ABOUT 300 high-level leaders in government, busines and civil society will converge in Kigali tomorrow for a three-day consultation on how to get nutritious foods to people.
The meeting is organised by HarvestPlus, a global program to improve nutrition and public health, in partnership with the Government of Rwanda.
HarvestPlus has worked with other partners to develop new varieties of food crops that contain vitamin A, zinc and iron.
The crops are already being grown by more than a million farmers in several countries where more than 500,000 farmers have already planted new varieties of beans rich in iron.
In a statement released on Thursday, the organization said that studies have shown that the new varieties ‘provide nutritional benefits to consumers’ and needed to be disseminated worldwide.
“We’re just beginning to scratch the surface…we want to increase access to these nutritious crops as quickly as possible. Now is the time to bring partners together to figure out how we do this together,” said Howarth Bouis, the Director of HarvestPlus.
Keynote speakers at the conference, include M.S. Swaminathan, a renowned father of India’s Green Revolution; Chris Elias, President of the Global Development Program at the Bill & Melinda Gates Foundation; and, Akinwumi Adesina, Nigeria’s Minister of Agriculture and Rural Development and Forbes Africa Person of the Year 2013.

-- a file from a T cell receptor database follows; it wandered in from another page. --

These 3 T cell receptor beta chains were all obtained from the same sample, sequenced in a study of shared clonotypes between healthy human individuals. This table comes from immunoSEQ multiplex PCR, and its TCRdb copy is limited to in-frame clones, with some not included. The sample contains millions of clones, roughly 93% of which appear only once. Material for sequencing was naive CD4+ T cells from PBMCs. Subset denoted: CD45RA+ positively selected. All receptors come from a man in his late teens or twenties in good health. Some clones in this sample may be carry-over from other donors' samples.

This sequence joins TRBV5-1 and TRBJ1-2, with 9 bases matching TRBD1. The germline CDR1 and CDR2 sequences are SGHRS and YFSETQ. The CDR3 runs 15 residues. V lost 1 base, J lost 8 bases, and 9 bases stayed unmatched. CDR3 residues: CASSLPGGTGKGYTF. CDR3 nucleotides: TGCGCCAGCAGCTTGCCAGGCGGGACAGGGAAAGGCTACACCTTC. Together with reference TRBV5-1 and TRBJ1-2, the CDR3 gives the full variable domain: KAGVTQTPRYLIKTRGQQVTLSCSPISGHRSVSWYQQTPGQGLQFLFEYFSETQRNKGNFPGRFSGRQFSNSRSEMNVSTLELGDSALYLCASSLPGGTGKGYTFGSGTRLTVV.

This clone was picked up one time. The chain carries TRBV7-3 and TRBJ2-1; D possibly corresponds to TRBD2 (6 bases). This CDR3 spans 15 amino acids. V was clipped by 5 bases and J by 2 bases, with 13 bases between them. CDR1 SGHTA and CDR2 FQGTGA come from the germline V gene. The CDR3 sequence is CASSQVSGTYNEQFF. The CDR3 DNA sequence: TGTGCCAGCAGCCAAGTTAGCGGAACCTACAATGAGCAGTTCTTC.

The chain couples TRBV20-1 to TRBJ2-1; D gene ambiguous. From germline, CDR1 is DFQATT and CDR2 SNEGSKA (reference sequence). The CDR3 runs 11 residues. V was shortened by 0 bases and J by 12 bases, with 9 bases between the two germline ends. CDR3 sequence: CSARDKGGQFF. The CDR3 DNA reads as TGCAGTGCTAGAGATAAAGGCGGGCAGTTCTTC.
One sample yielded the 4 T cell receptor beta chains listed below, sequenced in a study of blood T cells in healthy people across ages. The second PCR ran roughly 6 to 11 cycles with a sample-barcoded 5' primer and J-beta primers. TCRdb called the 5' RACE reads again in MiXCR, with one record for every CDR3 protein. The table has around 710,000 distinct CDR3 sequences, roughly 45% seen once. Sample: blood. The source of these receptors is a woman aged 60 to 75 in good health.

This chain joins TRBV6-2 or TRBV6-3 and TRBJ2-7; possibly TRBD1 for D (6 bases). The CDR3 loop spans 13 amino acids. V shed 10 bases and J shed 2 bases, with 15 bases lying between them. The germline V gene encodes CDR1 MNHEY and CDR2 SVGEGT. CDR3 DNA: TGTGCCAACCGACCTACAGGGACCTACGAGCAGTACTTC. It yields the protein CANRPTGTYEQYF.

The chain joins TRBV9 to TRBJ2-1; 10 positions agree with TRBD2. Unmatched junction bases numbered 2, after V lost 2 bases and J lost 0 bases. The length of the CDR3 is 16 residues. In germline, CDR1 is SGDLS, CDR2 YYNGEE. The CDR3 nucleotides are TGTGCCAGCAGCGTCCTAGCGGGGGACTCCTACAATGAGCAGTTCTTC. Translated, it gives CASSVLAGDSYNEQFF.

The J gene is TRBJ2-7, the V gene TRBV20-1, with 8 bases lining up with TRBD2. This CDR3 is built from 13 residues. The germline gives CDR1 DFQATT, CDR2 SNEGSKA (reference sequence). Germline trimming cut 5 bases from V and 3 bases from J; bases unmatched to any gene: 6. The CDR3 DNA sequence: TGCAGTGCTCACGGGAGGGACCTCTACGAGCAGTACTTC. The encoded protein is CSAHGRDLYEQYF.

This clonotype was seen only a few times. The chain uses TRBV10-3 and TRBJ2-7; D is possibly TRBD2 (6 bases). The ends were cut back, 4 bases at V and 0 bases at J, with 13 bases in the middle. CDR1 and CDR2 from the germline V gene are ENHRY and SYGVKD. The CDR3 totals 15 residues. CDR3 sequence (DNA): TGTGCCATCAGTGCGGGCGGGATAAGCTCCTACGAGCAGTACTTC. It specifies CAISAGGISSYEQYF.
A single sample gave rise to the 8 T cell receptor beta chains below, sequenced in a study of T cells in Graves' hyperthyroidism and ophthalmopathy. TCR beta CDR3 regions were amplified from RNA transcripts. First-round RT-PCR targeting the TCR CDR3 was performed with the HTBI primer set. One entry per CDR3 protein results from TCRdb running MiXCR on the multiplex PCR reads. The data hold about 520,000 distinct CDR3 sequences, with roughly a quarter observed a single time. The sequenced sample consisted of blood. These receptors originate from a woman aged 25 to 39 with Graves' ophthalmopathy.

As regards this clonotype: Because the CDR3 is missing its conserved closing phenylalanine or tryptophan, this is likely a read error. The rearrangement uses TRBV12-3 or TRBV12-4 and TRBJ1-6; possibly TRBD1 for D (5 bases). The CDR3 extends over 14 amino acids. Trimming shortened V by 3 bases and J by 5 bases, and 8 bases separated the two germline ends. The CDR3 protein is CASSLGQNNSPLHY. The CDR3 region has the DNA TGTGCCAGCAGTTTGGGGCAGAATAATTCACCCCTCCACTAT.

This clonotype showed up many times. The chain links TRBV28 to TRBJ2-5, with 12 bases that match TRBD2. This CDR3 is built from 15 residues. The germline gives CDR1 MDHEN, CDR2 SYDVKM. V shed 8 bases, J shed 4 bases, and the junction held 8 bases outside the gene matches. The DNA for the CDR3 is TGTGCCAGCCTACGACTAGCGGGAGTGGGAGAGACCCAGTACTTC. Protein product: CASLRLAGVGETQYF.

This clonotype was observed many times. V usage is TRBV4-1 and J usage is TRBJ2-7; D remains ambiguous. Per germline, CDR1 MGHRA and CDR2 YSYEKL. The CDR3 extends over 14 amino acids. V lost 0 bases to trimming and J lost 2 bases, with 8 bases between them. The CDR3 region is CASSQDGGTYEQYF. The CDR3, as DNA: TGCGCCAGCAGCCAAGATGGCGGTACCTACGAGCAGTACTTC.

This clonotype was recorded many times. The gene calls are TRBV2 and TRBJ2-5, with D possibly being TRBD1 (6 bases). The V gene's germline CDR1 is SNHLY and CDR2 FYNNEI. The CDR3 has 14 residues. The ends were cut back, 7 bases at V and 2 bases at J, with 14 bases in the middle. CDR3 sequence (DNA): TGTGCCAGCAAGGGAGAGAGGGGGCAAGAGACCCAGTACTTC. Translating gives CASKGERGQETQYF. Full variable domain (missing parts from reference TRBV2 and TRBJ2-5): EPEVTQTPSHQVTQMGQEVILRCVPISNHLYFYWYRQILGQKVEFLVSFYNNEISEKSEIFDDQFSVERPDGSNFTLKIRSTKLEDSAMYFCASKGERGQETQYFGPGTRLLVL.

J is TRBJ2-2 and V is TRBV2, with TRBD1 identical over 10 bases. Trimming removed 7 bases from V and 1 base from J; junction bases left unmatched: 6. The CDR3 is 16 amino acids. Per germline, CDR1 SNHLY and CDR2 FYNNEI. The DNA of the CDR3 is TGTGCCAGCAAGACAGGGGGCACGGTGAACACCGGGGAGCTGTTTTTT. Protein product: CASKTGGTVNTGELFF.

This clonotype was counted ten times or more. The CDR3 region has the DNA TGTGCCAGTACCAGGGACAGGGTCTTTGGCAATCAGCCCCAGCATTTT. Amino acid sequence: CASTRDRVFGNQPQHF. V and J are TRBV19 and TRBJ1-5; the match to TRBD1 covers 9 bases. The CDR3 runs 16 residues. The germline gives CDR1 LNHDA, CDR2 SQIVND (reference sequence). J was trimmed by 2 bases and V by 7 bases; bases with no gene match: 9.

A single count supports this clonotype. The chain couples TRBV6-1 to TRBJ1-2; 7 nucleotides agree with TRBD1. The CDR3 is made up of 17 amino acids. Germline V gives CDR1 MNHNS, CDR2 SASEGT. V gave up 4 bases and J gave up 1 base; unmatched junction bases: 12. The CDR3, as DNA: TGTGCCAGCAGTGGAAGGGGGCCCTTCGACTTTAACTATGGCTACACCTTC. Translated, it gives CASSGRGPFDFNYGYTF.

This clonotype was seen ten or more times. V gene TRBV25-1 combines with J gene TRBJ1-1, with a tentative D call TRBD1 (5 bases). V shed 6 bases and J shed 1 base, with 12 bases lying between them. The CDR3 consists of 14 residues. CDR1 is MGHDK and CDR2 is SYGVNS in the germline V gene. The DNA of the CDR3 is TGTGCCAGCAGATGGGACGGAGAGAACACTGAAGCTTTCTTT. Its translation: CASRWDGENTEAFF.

The panel will convene a special session to explore how biofortification, the idea of breeding crops to increase their nutritional value, could help decision makers in developing nutrition-sensitive agriculture and food policies.
The country manager of HarvestPlus, Lister Tiwirai Katsvairo, told The New Times that the target of the conference was to ensure that each and every single farming household gets access to more nutrients, higher yielding as well as more biofortified crops.
“We are not only talking about iron beans that are already a success to have reached 700,000 households, but also we want farmers to get more nutritious maize, yellow potatoes as well as yellow fleshed cassava both rich in vitamin A and very soon rice will be made available,” Katsvairo said.
The Permanent Secretary at the Ministry of Agriculture, Tony Nsanganira, welcomed participants to the meeting and congratulated Rwandan farmers who have made efforts at growing nutritious beans and led to the country being chosen as the host of the summit.
“It is the honour to our country for hosting such a conference and stepping ahead for solving nutritional problems. This is evidence that we can do more against hunger as we are on the way to development,” the official said.
HarvestPlus estimates that nearly one in three people globally suffers from a lack of essential vitamins and minerals such as vitamin A, zinc and iron in the diet.
The program officials say that this condition – known as hidden hunger – increases the risk of stunting, anemia, blindness, infectious diseases, and even death.